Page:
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In defence of the book part 2: peripheral vision

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There’s another aspect to the physicality of books. Books have a kind of terrain; they are 3D objects.

You know, roughly, where a passage comes in the book, by its physical position – how far in, whereabouts on the page. Of course, search functions can easily locate a certain passage in an eBook, and you can bookmark away to your heart’s content – but what they don’t give you is the broader context. They don’t show you what is all around in that part of the landscape.

For example, I use Accordance Bible Software. I have 10 Bibles I routinely search, plus Greek New Testaments, Hebrew versions (can’t read it but it makes me look good), and tons of older versions, etc. Fantastic software and invaluable for searching. But often when I’ve found the passage I’m looking for, I’ll look it up in a physical Bible, because I want to see whereabouts it comes in that book – what happens before and after. Of course I can do this in the electronic version. I can scroll up and down. But I find that I respond to the physical context, more easily. I need to see the landscape surrounding that passage. For this reason I don’t find it intuitive to use the many commentaries I have in Accordance, because I need to see  bigger chunks of text. Using a Bible dictionary, like the Anchor Bible Dictionary, however, is much more straightforward, because there you’re only looking at one article, you know that context doesn’t matter so much.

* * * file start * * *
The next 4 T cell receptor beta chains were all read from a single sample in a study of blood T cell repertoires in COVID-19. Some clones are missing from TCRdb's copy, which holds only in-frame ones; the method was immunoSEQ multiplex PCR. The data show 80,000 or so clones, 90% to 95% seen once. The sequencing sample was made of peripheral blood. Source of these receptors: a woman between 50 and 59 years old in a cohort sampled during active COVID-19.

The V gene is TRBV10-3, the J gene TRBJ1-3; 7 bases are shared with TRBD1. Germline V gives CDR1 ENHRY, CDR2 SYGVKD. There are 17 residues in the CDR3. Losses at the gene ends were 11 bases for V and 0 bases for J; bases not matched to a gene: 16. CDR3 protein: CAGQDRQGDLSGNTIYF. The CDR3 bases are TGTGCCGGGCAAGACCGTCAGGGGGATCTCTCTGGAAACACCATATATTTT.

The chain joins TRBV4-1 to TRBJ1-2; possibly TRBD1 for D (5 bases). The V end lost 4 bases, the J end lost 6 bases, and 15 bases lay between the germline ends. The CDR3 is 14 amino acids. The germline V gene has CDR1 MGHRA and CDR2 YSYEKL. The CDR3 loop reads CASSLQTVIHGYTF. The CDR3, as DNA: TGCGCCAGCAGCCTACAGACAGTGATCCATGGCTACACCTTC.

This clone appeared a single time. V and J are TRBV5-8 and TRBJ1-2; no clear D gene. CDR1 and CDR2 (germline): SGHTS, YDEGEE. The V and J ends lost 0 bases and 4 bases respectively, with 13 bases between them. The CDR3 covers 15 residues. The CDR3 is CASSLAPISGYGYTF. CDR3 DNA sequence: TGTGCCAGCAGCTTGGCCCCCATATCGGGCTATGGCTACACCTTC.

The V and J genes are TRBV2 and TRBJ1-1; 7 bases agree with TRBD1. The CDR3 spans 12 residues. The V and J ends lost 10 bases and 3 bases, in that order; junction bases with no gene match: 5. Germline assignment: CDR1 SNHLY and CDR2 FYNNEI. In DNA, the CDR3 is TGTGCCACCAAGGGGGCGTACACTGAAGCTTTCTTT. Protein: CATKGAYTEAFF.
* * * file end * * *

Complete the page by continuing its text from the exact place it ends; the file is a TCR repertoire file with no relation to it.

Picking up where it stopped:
Books allow for peripheral vision, that perspective. This is a bit tricky to explain, but much of my time these days is spent researching. Often you can’t be sure whether a particular line of research will provide an interesting new direction, a minor diversion, or prove a dead end. What you do is learn to scan the book, to spot interesting threads and ideas, to pick out keywords. You learn how to quickly scan across an open spread and get a feeling for whether it’s helpful or not. Can you do that with an eBook? I work with a lot of journal articles on PDF and I find it much harder to make a quick assessment than when I have them on the printed page.

Obviously this doesn’t apply to all books, especially those like novels which you read sequentially. But I find that there is something about having the work there, opened in front of you, which makes it easier to navigate and to assess.